Terry Garvin
Birth nameTerrence P. Joyal[1]
BornMarch 1, 1937
Montreal, Quebec, Canada[2]
DiedAugust 18, 1998 (aged 61)[1]
Needham, Massachusetts, United States[1]
Professional wrestling career
Ring name(s)Terry Garvin
Jean Tillet[3]
Terry Dobec[3]
Billed height6 ft 0 in (183 cm)[3]
Billed weight260 lb (118 kg)[3]

Terrence P. Joyal (March 1, 1937 – August 18, 1998), better known by his ring name Terry Garvin, was a Canadian professional wrestler. He is best known for his work with kayfabe brother Ron Garvin, with whom he won several tag team championships in the Southern United States. He is also known for a case of sexual harassment in 1992 that led to the end of his employment with the World Wrestling Federation.

Professional wrestling career

Joyal trained to become a professional wrestler at a gym in the Loisirs St. Jean de Baptiste church in Montreal.[4] He made his wrestling debut in 1958 in Ontario.[4] That same year, he would immigrate to the United States.[1] He held the NWA Southern Tag Team Championship of Gulf Coast Championship Wrestling two times in 1964 with partner Chin Lee.

Beginning in 1965, Garvin began an approximately five-year stint as the tag team partner of Ron Garvin.[4] In November 1967, he wrestled for Championship Wrestling from Florida and won the Florida version of the NWA World Tag Team Championship with Ron Garvin, trading it with the team of Paul DeMarco and Lorenzo Parente.[4][5]

Garvin then began teaming with Duke Myers, and the pair's manager was Jimmy Garvin, the stepson of Ron Garvin.[4] In 1972 in NWA Tri-State, the team won the NWA United States Tag Team Championship. By 1973, he was working in NWA Mid-America, where he won the NWA Mid-America Tag Team Championship three times with Myers.[6] Later in the year, he won the title two more times with Ron Garvin.[6] The Garvins also held the Mid-America version of the NWA Southern Tag Team Championship that year.[7] He returned to the Gulf Coast in 1974, teaming once again with Ron Garvin, to win Southeastern Championship Wrestling's NWA Tennessee Tag Team Championship.[8]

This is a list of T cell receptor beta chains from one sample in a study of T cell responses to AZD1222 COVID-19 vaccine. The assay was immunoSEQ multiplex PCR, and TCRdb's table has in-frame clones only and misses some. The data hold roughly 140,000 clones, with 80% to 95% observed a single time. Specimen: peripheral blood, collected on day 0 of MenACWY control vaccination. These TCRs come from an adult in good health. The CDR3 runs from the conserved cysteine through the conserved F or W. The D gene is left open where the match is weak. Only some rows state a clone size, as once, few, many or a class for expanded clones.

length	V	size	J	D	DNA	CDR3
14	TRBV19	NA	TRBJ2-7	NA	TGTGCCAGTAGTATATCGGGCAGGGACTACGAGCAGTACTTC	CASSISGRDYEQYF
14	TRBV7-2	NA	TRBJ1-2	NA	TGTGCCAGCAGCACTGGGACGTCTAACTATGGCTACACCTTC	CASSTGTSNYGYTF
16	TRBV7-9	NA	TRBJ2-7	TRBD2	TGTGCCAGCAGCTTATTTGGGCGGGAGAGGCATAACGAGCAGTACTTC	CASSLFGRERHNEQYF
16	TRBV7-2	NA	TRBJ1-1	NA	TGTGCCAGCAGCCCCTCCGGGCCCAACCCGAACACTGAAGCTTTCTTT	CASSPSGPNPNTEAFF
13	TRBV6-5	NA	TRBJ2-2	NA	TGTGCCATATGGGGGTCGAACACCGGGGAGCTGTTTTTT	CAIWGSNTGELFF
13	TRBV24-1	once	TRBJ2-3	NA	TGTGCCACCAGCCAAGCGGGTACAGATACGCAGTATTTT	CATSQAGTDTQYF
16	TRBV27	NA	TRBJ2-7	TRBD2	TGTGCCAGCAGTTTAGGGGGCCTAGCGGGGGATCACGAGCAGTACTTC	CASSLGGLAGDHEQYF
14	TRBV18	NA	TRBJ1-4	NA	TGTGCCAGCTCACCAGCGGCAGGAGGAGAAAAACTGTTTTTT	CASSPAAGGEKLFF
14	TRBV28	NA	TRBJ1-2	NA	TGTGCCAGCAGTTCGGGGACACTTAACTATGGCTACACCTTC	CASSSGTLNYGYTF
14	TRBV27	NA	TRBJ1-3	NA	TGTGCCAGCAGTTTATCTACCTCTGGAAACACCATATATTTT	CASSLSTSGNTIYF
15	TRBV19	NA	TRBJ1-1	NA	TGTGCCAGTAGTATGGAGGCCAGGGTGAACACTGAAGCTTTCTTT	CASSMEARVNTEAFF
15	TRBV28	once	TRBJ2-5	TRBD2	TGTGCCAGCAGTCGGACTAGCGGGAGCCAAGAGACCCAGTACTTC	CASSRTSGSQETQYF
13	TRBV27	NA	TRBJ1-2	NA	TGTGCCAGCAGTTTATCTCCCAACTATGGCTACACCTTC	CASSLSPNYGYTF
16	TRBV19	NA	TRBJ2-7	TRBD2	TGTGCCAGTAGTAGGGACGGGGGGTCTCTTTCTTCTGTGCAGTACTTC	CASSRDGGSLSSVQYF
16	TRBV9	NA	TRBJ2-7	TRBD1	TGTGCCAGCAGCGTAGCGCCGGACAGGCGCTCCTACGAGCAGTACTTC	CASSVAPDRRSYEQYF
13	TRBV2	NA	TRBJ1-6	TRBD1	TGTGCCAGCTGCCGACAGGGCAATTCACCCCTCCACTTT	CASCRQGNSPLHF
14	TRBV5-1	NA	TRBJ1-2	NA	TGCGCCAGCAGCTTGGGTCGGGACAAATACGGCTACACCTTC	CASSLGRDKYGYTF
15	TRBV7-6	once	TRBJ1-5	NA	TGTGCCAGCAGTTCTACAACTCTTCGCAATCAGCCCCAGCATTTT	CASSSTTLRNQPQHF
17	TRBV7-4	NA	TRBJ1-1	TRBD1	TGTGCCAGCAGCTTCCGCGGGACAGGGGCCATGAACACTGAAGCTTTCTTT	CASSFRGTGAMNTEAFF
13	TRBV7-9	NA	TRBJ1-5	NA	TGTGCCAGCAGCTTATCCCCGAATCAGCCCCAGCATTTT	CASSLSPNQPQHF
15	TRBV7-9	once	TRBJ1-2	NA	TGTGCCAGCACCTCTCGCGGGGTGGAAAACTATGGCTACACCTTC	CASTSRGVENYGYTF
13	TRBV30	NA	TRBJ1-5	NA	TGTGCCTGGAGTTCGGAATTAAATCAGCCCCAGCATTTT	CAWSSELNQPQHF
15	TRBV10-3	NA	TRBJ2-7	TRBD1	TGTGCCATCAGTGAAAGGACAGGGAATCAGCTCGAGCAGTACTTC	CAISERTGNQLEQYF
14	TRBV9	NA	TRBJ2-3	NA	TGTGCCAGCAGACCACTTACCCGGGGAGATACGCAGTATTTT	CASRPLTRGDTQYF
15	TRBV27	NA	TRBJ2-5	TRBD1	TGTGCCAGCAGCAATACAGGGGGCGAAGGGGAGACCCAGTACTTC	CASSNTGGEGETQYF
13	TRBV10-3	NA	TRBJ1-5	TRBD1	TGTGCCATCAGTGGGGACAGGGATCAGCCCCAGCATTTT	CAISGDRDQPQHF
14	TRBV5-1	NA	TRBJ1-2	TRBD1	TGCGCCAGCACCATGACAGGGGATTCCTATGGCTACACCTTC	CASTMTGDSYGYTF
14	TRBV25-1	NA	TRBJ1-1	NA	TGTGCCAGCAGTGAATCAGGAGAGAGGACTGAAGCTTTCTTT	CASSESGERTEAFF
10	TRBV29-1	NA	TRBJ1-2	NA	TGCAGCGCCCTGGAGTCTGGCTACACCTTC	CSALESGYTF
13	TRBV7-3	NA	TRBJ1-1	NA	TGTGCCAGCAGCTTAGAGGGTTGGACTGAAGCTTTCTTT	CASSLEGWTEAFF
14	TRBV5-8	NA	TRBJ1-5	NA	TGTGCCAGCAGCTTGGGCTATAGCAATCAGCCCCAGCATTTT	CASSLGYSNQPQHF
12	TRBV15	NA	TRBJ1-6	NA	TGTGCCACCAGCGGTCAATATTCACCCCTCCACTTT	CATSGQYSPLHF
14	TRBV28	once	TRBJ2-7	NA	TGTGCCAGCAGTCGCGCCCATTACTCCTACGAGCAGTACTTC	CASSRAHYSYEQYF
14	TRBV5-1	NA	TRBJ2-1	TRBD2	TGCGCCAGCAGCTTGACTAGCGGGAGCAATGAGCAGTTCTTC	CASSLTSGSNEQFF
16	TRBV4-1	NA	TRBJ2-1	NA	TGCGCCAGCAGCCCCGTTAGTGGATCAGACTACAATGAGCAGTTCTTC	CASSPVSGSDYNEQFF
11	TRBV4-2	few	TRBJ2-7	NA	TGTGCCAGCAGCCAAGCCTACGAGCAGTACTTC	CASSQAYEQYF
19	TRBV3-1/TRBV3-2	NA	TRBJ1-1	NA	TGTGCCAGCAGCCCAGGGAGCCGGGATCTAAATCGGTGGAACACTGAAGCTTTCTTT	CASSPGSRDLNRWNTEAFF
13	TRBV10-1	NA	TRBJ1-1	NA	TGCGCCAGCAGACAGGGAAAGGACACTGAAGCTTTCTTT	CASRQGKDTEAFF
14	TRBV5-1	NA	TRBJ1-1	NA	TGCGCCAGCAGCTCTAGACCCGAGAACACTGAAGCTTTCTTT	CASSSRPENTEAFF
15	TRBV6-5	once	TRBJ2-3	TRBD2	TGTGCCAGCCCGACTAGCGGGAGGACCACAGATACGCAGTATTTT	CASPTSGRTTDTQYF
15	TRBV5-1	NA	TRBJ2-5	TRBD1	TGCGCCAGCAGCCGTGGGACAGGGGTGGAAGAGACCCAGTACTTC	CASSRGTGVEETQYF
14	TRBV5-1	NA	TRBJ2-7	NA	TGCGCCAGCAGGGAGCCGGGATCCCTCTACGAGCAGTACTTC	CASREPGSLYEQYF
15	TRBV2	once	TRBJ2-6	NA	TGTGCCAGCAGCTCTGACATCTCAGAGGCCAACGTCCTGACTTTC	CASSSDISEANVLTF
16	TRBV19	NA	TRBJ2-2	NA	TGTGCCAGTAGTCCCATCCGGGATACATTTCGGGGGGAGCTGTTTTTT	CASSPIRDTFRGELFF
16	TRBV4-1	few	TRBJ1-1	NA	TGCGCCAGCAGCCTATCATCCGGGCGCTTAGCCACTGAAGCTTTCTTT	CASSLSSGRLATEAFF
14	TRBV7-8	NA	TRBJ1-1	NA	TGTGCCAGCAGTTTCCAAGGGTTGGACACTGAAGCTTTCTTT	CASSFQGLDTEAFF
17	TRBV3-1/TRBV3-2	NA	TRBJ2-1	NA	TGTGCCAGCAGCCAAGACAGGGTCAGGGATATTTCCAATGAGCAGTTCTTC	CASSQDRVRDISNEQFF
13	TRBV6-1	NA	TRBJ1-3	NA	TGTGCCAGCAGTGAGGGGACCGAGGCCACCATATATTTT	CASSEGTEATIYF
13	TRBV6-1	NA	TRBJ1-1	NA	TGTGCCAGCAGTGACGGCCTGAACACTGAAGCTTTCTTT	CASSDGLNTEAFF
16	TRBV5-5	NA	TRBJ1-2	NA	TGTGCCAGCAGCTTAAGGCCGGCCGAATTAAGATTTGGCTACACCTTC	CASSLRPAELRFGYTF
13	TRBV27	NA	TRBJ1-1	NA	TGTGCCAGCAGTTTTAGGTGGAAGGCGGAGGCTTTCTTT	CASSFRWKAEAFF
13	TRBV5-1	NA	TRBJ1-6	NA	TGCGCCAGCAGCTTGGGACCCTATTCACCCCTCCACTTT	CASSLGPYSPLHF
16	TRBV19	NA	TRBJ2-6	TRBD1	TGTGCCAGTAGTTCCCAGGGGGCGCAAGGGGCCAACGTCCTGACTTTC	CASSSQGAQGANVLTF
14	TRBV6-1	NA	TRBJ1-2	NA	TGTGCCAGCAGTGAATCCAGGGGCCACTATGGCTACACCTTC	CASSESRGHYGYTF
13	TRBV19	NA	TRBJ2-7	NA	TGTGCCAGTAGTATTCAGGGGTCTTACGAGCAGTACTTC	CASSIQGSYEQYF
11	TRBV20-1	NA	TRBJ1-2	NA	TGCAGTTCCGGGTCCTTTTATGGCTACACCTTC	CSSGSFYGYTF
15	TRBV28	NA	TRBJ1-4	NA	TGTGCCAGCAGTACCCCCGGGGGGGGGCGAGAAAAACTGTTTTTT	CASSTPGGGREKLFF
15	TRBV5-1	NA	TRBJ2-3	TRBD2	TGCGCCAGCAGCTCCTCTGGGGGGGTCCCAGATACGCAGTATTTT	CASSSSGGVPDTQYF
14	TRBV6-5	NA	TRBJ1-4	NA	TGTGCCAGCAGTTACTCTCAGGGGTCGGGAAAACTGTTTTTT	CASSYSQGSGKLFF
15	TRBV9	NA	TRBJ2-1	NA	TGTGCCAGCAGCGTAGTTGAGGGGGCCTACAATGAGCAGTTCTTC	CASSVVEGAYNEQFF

By the early 1980s, Garvin retired from the ring and went on to book for Bob Geigel's NWA territory, Central States Wrestling, in Kansas City. In 1985, Terry was approached by Pat Patterson and eventually was offered a job working for the World Wrestling Federation (WWF) behind the scenes. His employment with WWF ceased on March 2, 1992, for allegations of molesting underage ringboys.[4]

Personal life

Garvin was openly homosexual.[2] He was good friends with fellow gay wrestler Pat Patterson.[2] He knew Patterson, as well as tag team partner Ron Garvin, when he was growing up in Montreal.[4]

Garvin died from cancer on August 18, 1998, at the age of 61, and had been suffering from failing health.[4][1]

Ring boy scandal

In the 1990s, Garvin was accused of sexually harassing an underage ring boy, who was fired from his job after refusing Garvin's advances. He later reached a settlement with the WWF; Garvin, as well as Pat Patterson and ring announcer Mel Phillips, resigned after this incident.[2] WWF owner Vince McMahon was interviewed on Larry King Live regarding the incident; during the broadcast, retired wrestler Barry Orton called in and accused Garvin of sexually assaulting him in 1978 when he was 19.[9] Orton also accused Garvin of harming his wrestling career after the sexual advances were declined.[2]